Why? Here’s why:
1. Puppies are STILL given as Christmas presents
I abhor the practice for many reasons, but the top one is the huge onslaught of unwanted, untrained, and/or suddenly inconvenient puppies dumped at shelters across the country. It’s legion. Shelters know the puppy dump is coming every year, and the good ones prepare as best they can.
You might think: So what? The puppy is still a little thing and oh-so-cute, so surely someone will adopt him? Maybe. Maybe not. But changing homes, first from the mother dog and siblings to a new home and then to a shelter and then — if the pup is lucky — to yet still another home sets the puppy up for difficulty fitting into the human world.
2. The first 20 weeks are crucial for training
While your new little rug rat is looking adorable on the outside, crucial parts of him are developing on his inside, and that period must be handled with extreme care and consideration. In the horse world, it’s called putting a good foundation on a young colt. The very same thing must happen with a young puppy, because his brain is changing in accordance with the sensory experiences of his new world.
During the critical time — the first 18 to 20 weeks of life — structural connections in his brain are exquisitely susceptible to alterations based on what the puppy sees, hears, smells, feels, etc. A puppy is so incredibly vulnerable; he MUST be positively shown what the world is about at this time, as the window of opportunity closes at 20 weeks. If not socialized properly, that time is gone, and the owner spends the rest of the dog’s life trying to play catch up. Interested in the science behind this fact? Read more about the neuroscience of puppy development and about what to expect during the first three months in general.
3. Parent health and well-being also are important
Genes are important, and if you have an aggressive parent dog, the gun comes preloaded for the puppies of that dog; that gene might be expressed or it might not. Why take the chance? The mother dog should not only have quality genes with a stable temperament and good health to pass along, she also needs to be in a healthy, calm environment when she has the puppies and for the several weeks after birth, as she is the one socializing them to their very first experiences.
If you are buying a dog, insist on meeting and spending time with both parents. No excuse is good enough not be permitted to see how the mother dog interacts with humans, dogs, and novel sounds and sights. Never buy puppy mill dogs or dogs from high-volume breeders, where there is no way a breeder can assist the mother dog in crucial early socialization. Puppy mills are specifically setting up young dogs for failure with their large-scale breeding operations, which treat the mother dog like a caged chicken. That early socialization must happen before you come into the young pup’s life, and then it is up to you to keep the learning happening, especially in the first 20 weeks of life.
4. You must set the puppy up for secure interactions with humans and other animals
This means that you introduce new sights, sounds, textures, and experiences to your little angel in a positive way. If you allow something scary to happen during this critical time — and what is scary is what the puppy determines to be scary, not the owner — you can create a memory for the dog of that fright that very well may stick with the dog for all of her life. Get thee to a puppy class with a qualified positive reinforcement trainer. Do not allow anyone to choke, hit, throw things, or startle your vulnerable pup. You can download a puppy socialization checklist for free from the Pet Professional Guild; also, check out our puppy socialization info on Dogster.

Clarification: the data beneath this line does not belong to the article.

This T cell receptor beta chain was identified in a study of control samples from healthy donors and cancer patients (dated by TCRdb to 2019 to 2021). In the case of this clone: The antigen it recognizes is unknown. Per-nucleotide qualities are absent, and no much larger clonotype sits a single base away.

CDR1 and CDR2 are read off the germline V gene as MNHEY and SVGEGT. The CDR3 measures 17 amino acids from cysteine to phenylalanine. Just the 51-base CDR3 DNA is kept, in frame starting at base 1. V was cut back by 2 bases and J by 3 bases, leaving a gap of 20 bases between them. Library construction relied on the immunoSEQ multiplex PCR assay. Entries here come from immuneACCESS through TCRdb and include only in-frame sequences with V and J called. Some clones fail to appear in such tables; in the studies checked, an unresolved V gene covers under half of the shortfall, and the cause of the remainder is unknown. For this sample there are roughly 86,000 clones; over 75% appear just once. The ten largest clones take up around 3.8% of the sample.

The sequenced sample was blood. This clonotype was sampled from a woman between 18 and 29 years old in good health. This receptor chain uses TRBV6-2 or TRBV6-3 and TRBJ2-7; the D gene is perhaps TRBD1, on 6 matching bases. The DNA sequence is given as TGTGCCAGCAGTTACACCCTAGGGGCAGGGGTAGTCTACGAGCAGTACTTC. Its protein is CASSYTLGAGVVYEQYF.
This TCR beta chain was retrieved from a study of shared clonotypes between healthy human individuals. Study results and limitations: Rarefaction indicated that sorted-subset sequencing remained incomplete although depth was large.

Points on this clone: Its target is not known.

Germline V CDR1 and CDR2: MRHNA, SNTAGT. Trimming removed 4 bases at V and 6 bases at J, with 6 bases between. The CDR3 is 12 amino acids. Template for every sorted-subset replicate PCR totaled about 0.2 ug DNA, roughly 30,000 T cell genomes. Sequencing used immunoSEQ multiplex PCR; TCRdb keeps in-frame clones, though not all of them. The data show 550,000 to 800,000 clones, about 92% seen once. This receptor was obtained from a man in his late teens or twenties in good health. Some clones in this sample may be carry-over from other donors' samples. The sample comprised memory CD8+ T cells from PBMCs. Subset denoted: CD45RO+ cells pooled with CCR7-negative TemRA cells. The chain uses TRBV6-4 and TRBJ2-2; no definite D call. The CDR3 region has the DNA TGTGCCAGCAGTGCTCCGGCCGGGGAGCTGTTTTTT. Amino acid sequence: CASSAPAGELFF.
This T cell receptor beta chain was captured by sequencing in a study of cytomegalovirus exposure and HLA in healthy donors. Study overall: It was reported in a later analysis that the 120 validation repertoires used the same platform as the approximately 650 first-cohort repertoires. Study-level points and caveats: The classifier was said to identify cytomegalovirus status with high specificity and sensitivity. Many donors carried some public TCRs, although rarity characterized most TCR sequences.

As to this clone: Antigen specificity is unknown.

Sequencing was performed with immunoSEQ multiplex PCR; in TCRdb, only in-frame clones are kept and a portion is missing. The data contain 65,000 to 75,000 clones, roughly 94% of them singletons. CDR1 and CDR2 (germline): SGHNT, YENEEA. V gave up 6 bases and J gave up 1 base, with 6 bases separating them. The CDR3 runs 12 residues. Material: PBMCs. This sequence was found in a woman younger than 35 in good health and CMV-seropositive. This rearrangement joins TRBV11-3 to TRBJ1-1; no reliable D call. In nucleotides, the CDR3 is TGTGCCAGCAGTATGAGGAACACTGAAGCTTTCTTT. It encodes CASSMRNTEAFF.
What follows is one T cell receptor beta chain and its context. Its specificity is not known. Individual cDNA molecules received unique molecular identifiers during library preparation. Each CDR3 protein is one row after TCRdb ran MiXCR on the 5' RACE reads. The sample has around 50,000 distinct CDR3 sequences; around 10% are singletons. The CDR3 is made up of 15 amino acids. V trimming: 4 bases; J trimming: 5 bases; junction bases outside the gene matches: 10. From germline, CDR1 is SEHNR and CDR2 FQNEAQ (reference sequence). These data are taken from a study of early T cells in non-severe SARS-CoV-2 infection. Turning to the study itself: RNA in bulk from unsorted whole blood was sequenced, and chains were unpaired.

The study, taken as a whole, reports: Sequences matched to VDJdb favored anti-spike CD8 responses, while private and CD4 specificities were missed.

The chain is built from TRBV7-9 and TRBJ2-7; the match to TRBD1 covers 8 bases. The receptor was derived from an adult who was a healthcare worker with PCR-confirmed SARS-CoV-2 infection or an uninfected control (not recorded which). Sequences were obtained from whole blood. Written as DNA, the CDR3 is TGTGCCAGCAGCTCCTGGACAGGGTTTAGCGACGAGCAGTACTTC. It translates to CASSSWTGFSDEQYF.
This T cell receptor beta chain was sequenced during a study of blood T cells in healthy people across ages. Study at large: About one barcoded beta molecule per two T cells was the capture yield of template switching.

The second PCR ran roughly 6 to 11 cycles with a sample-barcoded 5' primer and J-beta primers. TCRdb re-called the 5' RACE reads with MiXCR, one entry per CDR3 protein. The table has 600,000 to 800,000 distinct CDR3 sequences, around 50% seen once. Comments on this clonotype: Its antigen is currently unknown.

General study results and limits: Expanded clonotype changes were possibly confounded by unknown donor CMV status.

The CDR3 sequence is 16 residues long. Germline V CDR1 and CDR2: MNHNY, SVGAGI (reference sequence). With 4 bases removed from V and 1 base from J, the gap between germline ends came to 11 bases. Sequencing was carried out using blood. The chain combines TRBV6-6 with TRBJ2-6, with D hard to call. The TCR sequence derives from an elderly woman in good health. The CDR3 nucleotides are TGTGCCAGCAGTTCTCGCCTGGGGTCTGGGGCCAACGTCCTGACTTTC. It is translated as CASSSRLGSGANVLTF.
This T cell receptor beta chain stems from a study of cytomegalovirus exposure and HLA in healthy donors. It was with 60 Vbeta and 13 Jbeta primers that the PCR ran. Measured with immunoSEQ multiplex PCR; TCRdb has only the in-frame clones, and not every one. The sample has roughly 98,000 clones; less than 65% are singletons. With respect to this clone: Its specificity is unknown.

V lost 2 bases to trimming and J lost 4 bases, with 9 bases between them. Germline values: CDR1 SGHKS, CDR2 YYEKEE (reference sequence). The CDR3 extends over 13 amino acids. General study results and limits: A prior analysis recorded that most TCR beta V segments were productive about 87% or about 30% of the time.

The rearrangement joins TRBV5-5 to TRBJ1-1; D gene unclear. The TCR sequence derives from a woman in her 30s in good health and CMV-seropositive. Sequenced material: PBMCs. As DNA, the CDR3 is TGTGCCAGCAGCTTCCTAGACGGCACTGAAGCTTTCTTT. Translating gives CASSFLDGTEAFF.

5. Do not wait until your puppy has received every single vaccination to begin socialization
Shall I repeat that? It is CRUCIAL to begin introducing your puppy to new stimuli the very week he enters your home. Your home should be a clean place where you can immediately start showing the young canine new sights and sounds. I pair new things with terrific food, for example. A pan drops loudly on the kitchen floor, and that sound releases a chicken fiesta around the puppy. It is important that if something is potentially scary to the dog, that you create the stimuli first and then add the food after. If you provide the chicken first, and then something a little bit novel or perhaps concerning, you can create a dog who is afraid of chicken or food in general. You want novel stimuli to be a predictor of excellent food falling out of the sky.
Read this important statement from the American Veterinary Society of Animal Behavior, which calls for puppy socialization classes to begin at seven to eight weeks of age. Of course, limit where your puppy goes until all of those vaccinations are complete, steering clear of public places such as dog parks, but do not avoid a well-planned, indoor puppy class.
Your dog’s fate is literally in your human hands. You have the option of creating an environment rich with positive learning opportunities before the puppy reaches that critical 20-week mark or you can neglect the puppy and perhaps doom your dog to a life of fear and reactivity. It’s up to you.
About the author: Annie Phenix, CPDT-KA, is a force-free professional dog trainer enjoying her mountain-filled life in Colorado. She is a member of the Pet Professional Guild and the National Association of Canine Scent Work. She takes her highly trained dogs with them everywhere dogs are welcome because of their exceptionally good manners. Join Annie on her dog-training Facebook page.